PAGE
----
Dusting off the keyboard

Mar 31 2011 Published by under Medicine

I itch---a lot.  Mrs. Pal swears it's scabies, impetigo, or some other horrible and embarrassing contagion.  I suggested body lice, to which she replied, "There's such a thing as body lice? Ech! Sleep in the guest room!"

It's not any of those things (thank Asclepius), but I'm gaining a new level of empathy for patients with rashes.  Luckily I was able to carve a chunk of time out of my schedule tomorrow to head over to the dermatologist, a specialty for which I suddenly have a renewed respect.  (I'm betting on guttae psoriasis, which means it cannot be guttae psoriasis).

Rashes are a fascinating area of medicine.  The skin is incredibly complex, forming a physical barrier between our important bits and the environment, but also a living shield patrolled by immune cells who mark and attack invaders and create a cellular memory to defend against future attacks.   Diseases that injure this barrier open us up to horrible infections.  Burn patients often die of fluid loss and overwhelming infections, but any significant injury to the skin can have similarly bad results.

Being so immunologically active, the skin is susceptible to "friendly fire", where our own immune system either attacks the skin or causes uncomfortable reactions (among these are common diseases such as psoriasis, hives, and eczema).  Skin contains many different kinds of cells, and something can go wrong with all of them.  Skin cancers are very common, especially the "benign" sorts like basal and squamous cell cancers.  Cancers of skin pigment cells, called malignant melanomas, are often deadly.

The complexity of skin and all the things that can go wrong with it are endlessly fascinating, and endlessly frustrating for internists.  To non-dermatologists, just about all rashes can look "red and bumpy", a completely un-helpful assessment.  But most people with rashes come to see me before they get to a dermatologist, so I constantly work on refining my ability to describe and diagnose skin conditions.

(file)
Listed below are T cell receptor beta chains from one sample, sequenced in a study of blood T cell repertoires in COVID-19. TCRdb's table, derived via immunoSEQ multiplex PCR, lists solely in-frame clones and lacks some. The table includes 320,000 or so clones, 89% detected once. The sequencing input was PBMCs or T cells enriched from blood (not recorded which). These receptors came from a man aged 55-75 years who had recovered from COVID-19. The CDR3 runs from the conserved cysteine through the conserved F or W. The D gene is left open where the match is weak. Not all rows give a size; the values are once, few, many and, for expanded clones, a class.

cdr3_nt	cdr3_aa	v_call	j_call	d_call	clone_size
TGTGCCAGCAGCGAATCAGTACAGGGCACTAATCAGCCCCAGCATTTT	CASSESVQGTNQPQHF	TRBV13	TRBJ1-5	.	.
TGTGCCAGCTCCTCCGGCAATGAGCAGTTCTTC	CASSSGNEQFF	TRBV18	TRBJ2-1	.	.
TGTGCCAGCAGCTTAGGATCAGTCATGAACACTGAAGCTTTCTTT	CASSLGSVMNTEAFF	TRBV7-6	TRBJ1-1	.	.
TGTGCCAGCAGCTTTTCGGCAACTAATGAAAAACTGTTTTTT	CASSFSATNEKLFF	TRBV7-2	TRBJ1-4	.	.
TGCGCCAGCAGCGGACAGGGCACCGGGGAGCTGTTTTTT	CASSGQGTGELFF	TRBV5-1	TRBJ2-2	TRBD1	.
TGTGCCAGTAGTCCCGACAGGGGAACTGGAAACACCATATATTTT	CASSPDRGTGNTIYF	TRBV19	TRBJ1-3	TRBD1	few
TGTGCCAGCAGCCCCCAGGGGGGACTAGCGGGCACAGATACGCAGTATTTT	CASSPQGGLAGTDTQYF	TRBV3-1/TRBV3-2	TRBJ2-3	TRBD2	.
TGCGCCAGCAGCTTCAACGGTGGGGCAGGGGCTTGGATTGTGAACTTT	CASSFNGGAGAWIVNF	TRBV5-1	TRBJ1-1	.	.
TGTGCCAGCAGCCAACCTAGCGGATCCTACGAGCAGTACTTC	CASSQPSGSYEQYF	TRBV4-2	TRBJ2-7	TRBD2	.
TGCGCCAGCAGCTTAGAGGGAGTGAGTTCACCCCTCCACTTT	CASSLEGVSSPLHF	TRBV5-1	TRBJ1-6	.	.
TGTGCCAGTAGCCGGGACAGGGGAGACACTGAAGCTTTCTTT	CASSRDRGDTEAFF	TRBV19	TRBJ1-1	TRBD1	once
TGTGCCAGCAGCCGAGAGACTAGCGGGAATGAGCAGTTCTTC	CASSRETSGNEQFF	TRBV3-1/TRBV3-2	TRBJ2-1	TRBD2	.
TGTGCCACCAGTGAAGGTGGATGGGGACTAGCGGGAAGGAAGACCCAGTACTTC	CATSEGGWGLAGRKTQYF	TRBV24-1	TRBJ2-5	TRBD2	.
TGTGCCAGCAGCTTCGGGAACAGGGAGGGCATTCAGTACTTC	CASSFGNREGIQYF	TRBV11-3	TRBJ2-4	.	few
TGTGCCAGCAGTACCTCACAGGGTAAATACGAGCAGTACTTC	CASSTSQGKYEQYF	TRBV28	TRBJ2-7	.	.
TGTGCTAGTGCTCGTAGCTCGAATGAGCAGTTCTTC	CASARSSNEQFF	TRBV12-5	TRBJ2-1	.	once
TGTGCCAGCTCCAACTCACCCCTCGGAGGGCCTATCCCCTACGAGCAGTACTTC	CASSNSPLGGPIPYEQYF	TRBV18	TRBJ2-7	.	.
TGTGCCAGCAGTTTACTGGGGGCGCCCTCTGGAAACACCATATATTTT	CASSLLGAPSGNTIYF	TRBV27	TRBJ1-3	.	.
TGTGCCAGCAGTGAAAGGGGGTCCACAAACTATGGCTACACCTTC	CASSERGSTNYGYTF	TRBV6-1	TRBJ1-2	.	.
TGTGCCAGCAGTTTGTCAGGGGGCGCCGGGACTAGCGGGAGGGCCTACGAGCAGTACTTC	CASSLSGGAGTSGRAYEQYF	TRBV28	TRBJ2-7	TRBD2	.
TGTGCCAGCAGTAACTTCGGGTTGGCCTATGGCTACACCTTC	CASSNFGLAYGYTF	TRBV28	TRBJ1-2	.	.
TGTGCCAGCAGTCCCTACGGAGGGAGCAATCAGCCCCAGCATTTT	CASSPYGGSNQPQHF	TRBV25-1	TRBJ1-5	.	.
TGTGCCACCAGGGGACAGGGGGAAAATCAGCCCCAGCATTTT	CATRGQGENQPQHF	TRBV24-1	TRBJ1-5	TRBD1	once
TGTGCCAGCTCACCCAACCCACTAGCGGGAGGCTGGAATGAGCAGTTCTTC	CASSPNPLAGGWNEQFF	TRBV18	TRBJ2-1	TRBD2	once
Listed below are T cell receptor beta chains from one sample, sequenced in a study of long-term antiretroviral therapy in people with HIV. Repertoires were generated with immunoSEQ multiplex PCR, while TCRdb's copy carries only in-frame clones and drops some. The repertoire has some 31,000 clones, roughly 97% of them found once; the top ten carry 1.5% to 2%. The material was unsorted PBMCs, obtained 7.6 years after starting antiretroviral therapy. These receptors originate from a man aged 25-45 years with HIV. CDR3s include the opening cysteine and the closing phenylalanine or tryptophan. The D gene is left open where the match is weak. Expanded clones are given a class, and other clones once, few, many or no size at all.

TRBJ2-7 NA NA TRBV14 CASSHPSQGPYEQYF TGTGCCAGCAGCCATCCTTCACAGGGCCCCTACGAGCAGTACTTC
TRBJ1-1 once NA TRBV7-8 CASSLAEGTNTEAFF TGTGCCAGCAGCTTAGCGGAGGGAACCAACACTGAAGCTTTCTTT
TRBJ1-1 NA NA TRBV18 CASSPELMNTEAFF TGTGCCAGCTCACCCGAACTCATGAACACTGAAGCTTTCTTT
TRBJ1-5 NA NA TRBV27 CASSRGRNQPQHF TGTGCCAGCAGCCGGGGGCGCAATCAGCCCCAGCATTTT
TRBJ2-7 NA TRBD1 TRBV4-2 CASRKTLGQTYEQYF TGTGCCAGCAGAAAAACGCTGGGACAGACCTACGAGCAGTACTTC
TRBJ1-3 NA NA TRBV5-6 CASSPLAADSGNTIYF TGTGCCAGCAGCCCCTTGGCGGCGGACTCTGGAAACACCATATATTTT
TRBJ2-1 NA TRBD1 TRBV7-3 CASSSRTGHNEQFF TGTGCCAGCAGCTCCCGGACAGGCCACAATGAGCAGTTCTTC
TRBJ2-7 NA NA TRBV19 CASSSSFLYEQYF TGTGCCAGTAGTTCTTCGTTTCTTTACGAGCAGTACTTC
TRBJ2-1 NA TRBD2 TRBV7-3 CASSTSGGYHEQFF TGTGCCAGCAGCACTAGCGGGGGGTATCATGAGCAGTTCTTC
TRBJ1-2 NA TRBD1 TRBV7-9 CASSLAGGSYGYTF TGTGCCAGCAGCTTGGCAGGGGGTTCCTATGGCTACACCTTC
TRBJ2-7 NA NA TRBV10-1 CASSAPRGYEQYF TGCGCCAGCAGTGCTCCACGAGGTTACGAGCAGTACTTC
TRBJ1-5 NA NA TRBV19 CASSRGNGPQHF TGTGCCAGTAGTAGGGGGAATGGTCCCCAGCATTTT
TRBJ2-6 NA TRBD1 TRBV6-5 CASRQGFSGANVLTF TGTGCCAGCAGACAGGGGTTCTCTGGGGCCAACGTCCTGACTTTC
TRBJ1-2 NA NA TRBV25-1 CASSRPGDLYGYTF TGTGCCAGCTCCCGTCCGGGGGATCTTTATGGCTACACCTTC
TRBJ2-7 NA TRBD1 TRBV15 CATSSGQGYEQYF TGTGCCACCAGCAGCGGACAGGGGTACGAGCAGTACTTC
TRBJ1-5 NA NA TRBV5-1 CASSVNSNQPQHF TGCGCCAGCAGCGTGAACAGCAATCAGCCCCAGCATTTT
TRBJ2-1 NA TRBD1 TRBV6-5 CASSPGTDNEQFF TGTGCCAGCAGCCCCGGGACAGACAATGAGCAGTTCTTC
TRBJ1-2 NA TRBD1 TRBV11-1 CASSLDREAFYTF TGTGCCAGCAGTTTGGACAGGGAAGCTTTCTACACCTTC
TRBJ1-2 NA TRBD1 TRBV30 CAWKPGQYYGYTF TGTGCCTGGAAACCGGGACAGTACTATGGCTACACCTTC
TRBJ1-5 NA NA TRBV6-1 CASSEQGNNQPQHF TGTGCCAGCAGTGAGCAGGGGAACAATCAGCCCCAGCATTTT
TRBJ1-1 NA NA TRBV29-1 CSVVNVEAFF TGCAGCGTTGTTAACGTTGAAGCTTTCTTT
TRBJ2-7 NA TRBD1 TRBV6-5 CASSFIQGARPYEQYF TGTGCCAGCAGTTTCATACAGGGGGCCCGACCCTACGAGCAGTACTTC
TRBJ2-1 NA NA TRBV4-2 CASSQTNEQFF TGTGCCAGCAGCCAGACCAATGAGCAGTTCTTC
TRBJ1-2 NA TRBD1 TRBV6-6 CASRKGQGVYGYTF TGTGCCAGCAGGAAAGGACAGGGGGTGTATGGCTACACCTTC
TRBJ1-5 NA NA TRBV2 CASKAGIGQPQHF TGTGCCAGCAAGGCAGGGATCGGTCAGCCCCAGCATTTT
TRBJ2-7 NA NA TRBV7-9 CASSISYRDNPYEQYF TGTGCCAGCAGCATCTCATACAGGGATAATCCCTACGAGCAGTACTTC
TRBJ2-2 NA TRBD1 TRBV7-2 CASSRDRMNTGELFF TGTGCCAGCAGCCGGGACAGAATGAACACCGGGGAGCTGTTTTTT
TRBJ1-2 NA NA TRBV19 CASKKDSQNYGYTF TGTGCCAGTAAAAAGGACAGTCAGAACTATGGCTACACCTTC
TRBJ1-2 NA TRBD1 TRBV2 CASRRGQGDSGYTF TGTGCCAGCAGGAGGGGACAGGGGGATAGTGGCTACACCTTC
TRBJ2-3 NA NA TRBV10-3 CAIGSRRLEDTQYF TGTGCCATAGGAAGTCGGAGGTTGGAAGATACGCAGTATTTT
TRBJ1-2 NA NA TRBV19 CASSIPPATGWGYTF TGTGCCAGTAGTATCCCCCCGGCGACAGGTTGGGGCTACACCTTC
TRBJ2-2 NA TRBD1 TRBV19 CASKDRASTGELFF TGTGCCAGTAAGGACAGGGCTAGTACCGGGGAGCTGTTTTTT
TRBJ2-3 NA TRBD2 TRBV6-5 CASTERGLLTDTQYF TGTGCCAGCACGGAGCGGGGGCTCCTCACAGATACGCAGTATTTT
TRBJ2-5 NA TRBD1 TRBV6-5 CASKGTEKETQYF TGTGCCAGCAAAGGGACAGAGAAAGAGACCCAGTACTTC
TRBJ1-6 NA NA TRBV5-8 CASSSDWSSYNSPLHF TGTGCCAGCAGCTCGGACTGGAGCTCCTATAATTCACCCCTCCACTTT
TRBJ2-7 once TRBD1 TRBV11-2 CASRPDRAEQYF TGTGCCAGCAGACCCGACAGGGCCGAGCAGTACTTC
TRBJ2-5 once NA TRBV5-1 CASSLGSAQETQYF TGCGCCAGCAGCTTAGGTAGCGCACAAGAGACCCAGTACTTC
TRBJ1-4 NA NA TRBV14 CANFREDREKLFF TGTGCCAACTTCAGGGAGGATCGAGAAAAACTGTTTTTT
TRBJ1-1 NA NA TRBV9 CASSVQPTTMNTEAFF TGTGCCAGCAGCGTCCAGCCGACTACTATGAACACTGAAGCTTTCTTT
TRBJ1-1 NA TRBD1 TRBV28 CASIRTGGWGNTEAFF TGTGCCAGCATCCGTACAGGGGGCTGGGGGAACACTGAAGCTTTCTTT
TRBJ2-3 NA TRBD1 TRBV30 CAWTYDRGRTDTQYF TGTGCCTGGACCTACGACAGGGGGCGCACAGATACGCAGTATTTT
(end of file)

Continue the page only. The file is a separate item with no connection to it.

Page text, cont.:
This time of year, I start to see my first cases of rhus phytodermatitis (that's poison ivy---I think dermatologists keep the competition down by giving every thing Greek and Latin names).  People are starting to do a little spring cleaning and the classic "leaves of three, let them be" aren't out yet, just vines and stems covered in nasty urushiol.   It should be at least another month or two before I start seeing mosquito bites (yes, people come to the doctor for them) and sun burns.

I'm pretty good at spotting psoriasis, seborrheic dermatitis, eczema, and other common rashes, but when it comes to skin, it's not that hard to stump me. I might not always know what a rash is caused by, but I usually know when I need to refer to an expert, and right now I'm counting on benadryl to keep me going until tomorrow.


11 responses so far

  • becca says:

    Immunologically, skin makes no *sense* to me. I mean, it's incredibly important and interesting, but it seems like all the cell signaling pathways are backasswards. The main phenotype for the knockout mouse for my favorite gene is atopic dermatitis. Now, this is a gene that was originally characterized in macrophages, and seems to help boost cytokine production there. So how does getting rid of it produce auto-immune like problems, with elevated levels of the same cytokines?